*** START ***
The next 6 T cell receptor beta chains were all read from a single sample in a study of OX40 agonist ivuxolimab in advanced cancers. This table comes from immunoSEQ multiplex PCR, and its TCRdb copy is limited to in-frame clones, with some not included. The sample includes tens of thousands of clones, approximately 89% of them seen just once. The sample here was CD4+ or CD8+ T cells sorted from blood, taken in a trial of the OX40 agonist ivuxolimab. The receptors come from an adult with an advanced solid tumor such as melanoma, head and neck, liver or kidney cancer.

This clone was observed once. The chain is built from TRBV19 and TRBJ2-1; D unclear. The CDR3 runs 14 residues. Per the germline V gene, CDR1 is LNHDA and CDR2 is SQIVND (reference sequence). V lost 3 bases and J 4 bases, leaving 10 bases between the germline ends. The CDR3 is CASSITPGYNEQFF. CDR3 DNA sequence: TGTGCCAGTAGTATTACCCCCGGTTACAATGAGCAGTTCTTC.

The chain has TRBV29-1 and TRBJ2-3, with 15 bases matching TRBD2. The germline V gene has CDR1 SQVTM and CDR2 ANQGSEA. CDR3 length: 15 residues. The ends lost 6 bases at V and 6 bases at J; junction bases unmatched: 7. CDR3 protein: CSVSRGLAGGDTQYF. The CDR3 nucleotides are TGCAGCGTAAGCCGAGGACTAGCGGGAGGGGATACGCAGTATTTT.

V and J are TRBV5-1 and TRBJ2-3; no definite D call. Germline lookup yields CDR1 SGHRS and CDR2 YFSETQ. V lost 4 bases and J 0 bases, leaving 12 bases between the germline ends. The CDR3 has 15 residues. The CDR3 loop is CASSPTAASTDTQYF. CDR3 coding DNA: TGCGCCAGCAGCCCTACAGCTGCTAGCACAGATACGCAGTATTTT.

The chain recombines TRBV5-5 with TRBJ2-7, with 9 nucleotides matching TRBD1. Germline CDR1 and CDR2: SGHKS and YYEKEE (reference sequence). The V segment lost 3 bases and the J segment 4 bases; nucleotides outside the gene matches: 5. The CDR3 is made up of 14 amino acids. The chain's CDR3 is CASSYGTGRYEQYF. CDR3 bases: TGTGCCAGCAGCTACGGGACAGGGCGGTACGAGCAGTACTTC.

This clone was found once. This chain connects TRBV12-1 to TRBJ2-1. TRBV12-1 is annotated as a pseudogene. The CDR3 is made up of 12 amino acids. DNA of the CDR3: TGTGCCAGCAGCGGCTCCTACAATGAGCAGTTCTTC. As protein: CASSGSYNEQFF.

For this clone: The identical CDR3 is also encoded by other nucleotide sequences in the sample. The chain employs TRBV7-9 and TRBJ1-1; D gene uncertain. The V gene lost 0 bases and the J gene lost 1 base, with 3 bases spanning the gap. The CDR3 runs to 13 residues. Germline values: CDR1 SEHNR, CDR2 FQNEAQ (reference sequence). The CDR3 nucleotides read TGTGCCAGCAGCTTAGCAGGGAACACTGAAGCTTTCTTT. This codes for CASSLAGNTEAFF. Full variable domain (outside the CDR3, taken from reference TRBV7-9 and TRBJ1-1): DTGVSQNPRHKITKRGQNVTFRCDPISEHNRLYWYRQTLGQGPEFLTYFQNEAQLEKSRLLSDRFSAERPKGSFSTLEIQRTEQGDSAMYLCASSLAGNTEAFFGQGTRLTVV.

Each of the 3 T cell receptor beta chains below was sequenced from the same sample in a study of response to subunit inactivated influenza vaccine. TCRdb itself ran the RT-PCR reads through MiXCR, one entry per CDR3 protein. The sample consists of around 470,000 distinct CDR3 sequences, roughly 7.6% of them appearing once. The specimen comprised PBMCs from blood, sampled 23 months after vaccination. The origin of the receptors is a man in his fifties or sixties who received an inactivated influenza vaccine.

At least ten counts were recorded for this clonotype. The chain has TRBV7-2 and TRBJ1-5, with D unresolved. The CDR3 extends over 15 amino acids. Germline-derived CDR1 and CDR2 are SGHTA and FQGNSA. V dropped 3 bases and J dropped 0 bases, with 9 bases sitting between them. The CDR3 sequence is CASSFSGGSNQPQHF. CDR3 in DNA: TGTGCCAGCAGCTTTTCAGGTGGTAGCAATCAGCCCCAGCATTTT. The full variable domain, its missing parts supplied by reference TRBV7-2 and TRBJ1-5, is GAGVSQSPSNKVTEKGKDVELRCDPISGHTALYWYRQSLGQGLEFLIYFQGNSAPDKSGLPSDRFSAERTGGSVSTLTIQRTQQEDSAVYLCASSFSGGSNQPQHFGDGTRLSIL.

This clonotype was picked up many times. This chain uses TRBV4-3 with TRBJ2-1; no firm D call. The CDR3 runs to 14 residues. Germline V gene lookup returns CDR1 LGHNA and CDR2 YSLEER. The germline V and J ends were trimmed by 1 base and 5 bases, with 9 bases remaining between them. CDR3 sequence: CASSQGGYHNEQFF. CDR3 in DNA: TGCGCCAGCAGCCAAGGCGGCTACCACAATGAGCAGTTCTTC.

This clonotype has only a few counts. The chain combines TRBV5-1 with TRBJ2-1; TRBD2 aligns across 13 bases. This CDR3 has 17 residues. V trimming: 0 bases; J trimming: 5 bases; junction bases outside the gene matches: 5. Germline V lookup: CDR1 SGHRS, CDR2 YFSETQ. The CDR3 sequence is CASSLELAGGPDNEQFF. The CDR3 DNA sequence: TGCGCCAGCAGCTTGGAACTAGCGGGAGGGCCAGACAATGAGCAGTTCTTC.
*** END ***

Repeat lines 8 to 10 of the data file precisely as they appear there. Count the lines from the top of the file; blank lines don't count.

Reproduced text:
Each of the 3 T cell receptor beta chains below was sequenced from the same sample in a study of response to subunit inactivated influenza vaccine. TCRdb itself ran the RT-PCR reads through MiXCR, one entry per CDR3 protein. The sample consists of around 470,000 distinct CDR3 sequences, roughly 7.6% of them appearing once. The specimen comprised PBMCs from blood, sampled 23 months after vaccination. The origin of the receptors is a man in his fifties or sixties who received an inactivated influenza vaccine.

At least ten counts were recorded for this clonotype. The chain has TRBV7-2 and TRBJ1-5, with D unresolved. The CDR3 extends over 15 amino acids. Germline-derived CDR1 and CDR2 are SGHTA and FQGNSA. V dropped 3 bases and J dropped 0 bases, with 9 bases sitting between them. The CDR3 sequence is CASSFSGGSNQPQHF. CDR3 in DNA: TGTGCCAGCAGCTTTTCAGGTGGTAGCAATCAGCCCCAGCATTTT. The full variable domain, its missing parts supplied by reference TRBV7-2 and TRBJ1-5, is GAGVSQSPSNKVTEKGKDVELRCDPISGHTALYWYRQSLGQGLEFLIYFQGNSAPDKSGLPSDRFSAERTGGSVSTLTIQRTQQEDSAVYLCASSFSGGSNQPQHFGDGTRLSIL.

This clonotype was picked up many times. This chain uses TRBV4-3 with TRBJ2-1; no firm D call. The CDR3 runs to 14 residues. Germline V gene lookup returns CDR1 LGHNA and CDR2 YSLEER. The germline V and J ends were trimmed by 1 base and 5 bases, with 9 bases remaining between them. CDR3 sequence: CASSQGGYHNEQFF. CDR3 in DNA: TGCGCCAGCAGCCAAGGCGGCTACCACAATGAGCAGTTCTTC.